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Partnering for impact: The value in returning to the drawing board

Constant evaluation of key partnerships allows Kidame Mart to reimagine how to put customers at the center of their work.
August 20, 2020


In 2017, Shani Senbetta found herself navigating through a bustling marketplace in Ethiopia. She was working with the World Bank to raise awareness about the importance of solar lighting. To Shani’s surprise, she didn’t have to lecture consumers on the benefits of solar — they already knew how revolutionary the products were. But customer excitement quickly turned to disappointment. “They were actually quite mad at us because we didn’t have the products to sell. That’s when I began to realize that there was a huge need for solving an access problem to quality products,” Shani said.

Weaving in and out of several market stalls, she noticed that most were occupied by informal shops that sold low-quality goods at exorbitant prices due to limited stocks and high transportation costs. To Shani, the lack of access to quality products was clear, but she wanted to go one step further to address another problem in the market: limited income opportunities for women. Two challenges were tackled with a dynamic solution: Kidame Mart. 
Kidame Mart is a social enterprise creating income generating opportunities for 2,000 women from communities all over Ethiopia. These women train to become sales agents: selling high-impact goods — products that improve one’s standard of living — directly to consumers. 
In a country where 80 percent of the population lives in rural, or ‘last-mile’ communities, gaining access to quality goods is normally expensive — and at times impossible — due to lack of paved roads. By empowering women to become sales agents, Kidame Mart allows isolated communities to access essential products such as laundry detergent, antibacterial soap, and nutritional items like iodized salt. This supply chain is also unlocking an entirely new market for their network of suppliers who would otherwise be unable to reach these customers.
Three years later, Kidame Mart continues to surpass milestones, but not without the growing pains faced by many social enterprises looking for ways to scale their impact sustainably. With Kidame Mart’s Senior Project Manager, Kiersten DeHaven, Shani and team joined the Acumen-IKEA Social Entrepreneurship Accelerator alongside 19 East African social enterprises, to gain hands-on guidance from Acumen & IKEA advisors in building a long-term, scalable business model.
One of the biggest challenges Kidame Mart hoped to address in the Accelerator was how to best support their sales agents in growing their individual businesses. With insight from IKEA coaches, Shani and Kiersten rolled up their sleeves to examine their value proposition more closely, asking themselves, ‘what was it about their service that encouraged customers to keep coming back?’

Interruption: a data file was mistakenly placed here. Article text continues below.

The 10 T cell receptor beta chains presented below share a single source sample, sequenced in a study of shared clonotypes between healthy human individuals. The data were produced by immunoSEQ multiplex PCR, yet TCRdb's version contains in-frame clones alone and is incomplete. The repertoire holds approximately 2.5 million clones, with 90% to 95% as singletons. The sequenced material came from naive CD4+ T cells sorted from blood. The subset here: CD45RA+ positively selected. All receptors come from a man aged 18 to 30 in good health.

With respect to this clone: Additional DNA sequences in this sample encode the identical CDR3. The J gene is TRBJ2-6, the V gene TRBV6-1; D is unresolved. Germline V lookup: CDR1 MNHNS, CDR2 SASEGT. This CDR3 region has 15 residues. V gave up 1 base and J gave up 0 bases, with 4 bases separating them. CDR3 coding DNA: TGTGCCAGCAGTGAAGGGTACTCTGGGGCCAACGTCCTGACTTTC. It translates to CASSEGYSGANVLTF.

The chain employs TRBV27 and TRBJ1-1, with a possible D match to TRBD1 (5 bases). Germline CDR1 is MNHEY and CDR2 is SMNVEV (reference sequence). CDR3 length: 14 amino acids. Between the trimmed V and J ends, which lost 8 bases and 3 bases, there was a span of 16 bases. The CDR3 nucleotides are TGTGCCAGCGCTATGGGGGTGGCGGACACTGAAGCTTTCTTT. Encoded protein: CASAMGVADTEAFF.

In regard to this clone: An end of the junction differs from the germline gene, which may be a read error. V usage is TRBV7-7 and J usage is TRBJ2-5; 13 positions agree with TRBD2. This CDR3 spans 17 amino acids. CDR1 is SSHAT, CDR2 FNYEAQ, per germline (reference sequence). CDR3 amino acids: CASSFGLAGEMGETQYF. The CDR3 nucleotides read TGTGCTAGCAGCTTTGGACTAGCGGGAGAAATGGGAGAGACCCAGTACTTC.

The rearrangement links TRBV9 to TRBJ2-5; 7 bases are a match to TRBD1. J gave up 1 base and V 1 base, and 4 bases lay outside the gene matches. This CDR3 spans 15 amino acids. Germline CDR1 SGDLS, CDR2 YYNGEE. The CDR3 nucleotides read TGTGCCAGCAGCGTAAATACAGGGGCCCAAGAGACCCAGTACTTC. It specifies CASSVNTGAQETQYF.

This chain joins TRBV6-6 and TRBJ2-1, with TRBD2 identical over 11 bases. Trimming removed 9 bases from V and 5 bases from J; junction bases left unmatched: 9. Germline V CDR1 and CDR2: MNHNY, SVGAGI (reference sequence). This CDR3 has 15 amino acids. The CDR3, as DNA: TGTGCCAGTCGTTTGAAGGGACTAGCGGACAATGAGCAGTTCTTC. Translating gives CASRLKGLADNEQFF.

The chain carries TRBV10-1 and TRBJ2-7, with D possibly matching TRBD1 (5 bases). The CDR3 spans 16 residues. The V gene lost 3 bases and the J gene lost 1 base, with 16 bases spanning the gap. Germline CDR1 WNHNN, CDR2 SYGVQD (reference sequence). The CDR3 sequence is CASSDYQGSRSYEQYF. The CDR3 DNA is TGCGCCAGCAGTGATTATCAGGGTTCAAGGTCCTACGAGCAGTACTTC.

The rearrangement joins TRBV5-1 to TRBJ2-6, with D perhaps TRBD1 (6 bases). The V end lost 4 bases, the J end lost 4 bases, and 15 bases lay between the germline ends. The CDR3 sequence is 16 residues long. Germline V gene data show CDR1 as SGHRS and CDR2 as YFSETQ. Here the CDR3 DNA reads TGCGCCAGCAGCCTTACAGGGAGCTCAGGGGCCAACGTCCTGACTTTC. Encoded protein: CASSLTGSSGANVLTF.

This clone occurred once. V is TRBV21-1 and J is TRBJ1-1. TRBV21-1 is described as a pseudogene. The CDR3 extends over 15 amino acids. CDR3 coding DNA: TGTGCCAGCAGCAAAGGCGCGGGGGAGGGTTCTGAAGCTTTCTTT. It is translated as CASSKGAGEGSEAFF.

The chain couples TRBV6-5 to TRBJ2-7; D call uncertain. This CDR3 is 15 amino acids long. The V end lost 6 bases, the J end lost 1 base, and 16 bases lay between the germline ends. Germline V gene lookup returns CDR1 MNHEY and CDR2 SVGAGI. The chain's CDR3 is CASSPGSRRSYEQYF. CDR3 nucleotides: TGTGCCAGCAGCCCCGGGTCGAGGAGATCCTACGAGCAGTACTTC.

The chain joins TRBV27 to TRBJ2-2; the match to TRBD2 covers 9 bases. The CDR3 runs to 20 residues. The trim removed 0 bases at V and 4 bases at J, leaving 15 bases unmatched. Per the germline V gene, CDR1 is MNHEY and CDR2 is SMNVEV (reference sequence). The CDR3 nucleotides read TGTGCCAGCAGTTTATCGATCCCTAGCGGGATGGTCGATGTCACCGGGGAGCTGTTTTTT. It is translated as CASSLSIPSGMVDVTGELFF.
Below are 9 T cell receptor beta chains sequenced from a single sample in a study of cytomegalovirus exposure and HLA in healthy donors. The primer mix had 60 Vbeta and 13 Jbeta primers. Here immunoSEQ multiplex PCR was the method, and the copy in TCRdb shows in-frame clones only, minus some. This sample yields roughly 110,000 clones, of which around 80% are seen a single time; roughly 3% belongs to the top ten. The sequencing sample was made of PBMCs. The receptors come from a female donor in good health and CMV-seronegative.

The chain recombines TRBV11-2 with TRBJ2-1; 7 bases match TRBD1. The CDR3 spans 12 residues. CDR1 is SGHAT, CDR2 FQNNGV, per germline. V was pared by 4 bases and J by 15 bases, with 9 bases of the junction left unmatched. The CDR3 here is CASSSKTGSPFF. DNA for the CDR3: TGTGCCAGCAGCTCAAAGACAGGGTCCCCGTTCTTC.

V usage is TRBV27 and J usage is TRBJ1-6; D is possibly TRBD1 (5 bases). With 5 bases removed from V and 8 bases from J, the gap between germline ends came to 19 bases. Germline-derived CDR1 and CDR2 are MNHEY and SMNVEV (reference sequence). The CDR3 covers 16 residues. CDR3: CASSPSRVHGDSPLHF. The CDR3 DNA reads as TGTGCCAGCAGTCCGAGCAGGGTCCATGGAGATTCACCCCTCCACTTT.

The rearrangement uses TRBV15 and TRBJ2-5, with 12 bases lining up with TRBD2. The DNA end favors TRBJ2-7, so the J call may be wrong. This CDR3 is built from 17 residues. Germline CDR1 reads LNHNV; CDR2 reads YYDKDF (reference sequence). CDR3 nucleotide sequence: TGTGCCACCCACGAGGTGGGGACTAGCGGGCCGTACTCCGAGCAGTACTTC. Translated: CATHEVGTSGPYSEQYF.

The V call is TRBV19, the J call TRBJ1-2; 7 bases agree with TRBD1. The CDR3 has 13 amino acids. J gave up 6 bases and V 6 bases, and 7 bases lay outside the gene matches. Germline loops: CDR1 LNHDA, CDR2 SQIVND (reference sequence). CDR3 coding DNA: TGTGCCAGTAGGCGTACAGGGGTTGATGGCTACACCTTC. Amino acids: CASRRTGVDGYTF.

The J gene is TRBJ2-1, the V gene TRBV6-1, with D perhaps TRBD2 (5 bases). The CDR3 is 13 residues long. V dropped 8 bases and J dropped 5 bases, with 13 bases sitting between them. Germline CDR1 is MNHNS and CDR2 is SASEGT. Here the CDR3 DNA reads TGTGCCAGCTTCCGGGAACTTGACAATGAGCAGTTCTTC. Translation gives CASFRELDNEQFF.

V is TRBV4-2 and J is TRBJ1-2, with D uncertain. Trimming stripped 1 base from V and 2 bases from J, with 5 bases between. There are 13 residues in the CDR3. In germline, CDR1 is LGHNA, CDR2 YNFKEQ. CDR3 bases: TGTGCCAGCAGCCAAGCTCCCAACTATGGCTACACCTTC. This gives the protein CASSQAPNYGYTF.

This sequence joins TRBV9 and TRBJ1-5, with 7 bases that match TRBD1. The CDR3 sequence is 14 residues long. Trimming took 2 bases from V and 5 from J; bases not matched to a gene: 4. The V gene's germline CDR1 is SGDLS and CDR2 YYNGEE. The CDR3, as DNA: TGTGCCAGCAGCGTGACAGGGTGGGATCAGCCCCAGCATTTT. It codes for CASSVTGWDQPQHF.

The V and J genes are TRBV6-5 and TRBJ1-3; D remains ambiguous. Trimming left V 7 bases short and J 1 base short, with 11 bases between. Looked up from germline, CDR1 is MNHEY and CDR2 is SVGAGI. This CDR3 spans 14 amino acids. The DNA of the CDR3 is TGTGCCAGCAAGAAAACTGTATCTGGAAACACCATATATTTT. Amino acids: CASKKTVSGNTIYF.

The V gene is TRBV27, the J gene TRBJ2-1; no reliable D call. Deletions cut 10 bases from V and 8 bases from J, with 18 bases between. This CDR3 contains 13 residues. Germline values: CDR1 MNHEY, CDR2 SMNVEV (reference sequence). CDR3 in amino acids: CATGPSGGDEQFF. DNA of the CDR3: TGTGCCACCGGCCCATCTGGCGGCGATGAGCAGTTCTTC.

They identified that one of the biggest benefits for sales agents was having access to finance or credit so they could purchase product stock and grow their income. 

In the coaching session, we realized that with this value proposition, we were relying on third parties to make it happen. It dawned on us that if this is one of the most important value propositions to our customer, we should own it.

Shani Senbetta, Founder & CEO, Kidame Mart
They decided that perhaps their initial model — delivering the products on consignment, where women pay after they sell the products — would work better than their current strategy of relying on microfinance institutions and banks to extend the credit. “We started to question if we stopped extending credit for the wrong reasons and re-evaluated our options in a more expansive way,” said Shani. 
Today, their team is looking at options that would allow them to extend credit again without becoming cash-constrained, such as seeking a partner to improve their performance management systems — incentivizing sales agents to collect payments from customers on time. 
Like many social enterprises operating with lean teams and budgets, returning to the drawing board to re-examine value propositions, customer insights, and how your partnerships can best support your business are crucial. “This Accelerator has forced us to get out of the day-to-day grind and to think more long-term about our business development and the narrative around those plans, which has helped us apply for funding at a time where funding is very competitive,” said Kiersten. 
With just a few weeks left in the Accelerator, Kidame Mart continues to masterfully juggle these important lessons while working to propel their impact to reach more communities across Ethiopia. 

Ethiopia is one of the most exciting places to be in the world right now. There are just so many reasons why there's endless potential here.

Kiersten DeHaven, COO, Kidame Mart